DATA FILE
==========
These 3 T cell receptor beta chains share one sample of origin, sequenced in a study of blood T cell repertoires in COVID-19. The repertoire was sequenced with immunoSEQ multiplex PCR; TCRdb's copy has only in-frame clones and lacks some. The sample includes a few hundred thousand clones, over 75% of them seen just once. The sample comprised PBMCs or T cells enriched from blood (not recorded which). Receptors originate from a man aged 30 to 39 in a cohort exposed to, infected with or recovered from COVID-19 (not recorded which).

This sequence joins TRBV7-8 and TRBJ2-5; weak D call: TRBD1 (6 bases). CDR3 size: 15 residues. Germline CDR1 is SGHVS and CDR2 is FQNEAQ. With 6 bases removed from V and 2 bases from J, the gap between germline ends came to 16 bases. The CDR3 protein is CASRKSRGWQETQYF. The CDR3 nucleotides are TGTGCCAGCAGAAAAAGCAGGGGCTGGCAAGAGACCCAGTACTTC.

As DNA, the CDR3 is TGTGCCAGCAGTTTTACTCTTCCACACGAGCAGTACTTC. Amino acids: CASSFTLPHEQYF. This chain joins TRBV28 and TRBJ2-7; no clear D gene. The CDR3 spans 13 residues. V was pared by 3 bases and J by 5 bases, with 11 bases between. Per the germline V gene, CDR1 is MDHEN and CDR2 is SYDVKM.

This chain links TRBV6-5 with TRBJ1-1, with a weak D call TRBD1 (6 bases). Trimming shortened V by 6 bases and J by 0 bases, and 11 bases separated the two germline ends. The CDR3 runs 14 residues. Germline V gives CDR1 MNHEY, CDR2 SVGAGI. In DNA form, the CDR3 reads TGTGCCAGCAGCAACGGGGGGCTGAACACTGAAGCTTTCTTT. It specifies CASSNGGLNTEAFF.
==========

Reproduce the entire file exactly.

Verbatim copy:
These 3 T cell receptor beta chains share one sample of origin, sequenced in a study of blood T cell repertoires in COVID-19. The repertoire was sequenced with immunoSEQ multiplex PCR; TCRdb's copy has only in-frame clones and lacks some. The sample includes a few hundred thousand clones, over 75% of them seen just once. The sample comprised PBMCs or T cells enriched from blood (not recorded which). Receptors originate from a man aged 30 to 39 in a cohort exposed to, infected with or recovered from COVID-19 (not recorded which).

This sequence joins TRBV7-8 and TRBJ2-5; weak D call: TRBD1 (6 bases). CDR3 size: 15 residues. Germline CDR1 is SGHVS and CDR2 is FQNEAQ. With 6 bases removed from V and 2 bases from J, the gap between germline ends came to 16 bases. The CDR3 protein is CASRKSRGWQETQYF. The CDR3 nucleotides are TGTGCCAGCAGAAAAAGCAGGGGCTGGCAAGAGACCCAGTACTTC.

As DNA, the CDR3 is TGTGCCAGCAGTTTTACTCTTCCACACGAGCAGTACTTC. Amino acids: CASSFTLPHEQYF. This chain joins TRBV28 and TRBJ2-7; no clear D gene. The CDR3 spans 13 residues. V was pared by 3 bases and J by 5 bases, with 11 bases between. Per the germline V gene, CDR1 is MDHEN and CDR2 is SYDVKM.

This chain links TRBV6-5 with TRBJ1-1, with a weak D call TRBD1 (6 bases). Trimming shortened V by 6 bases and J by 0 bases, and 11 bases separated the two germline ends. The CDR3 runs 14 residues. Germline V gives CDR1 MNHEY, CDR2 SVGAGI. In DNA form, the CDR3 reads TGTGCCAGCAGCAACGGGGGGCTGAACACTGAAGCTTTCTTT. It specifies CASSNGGLNTEAFF.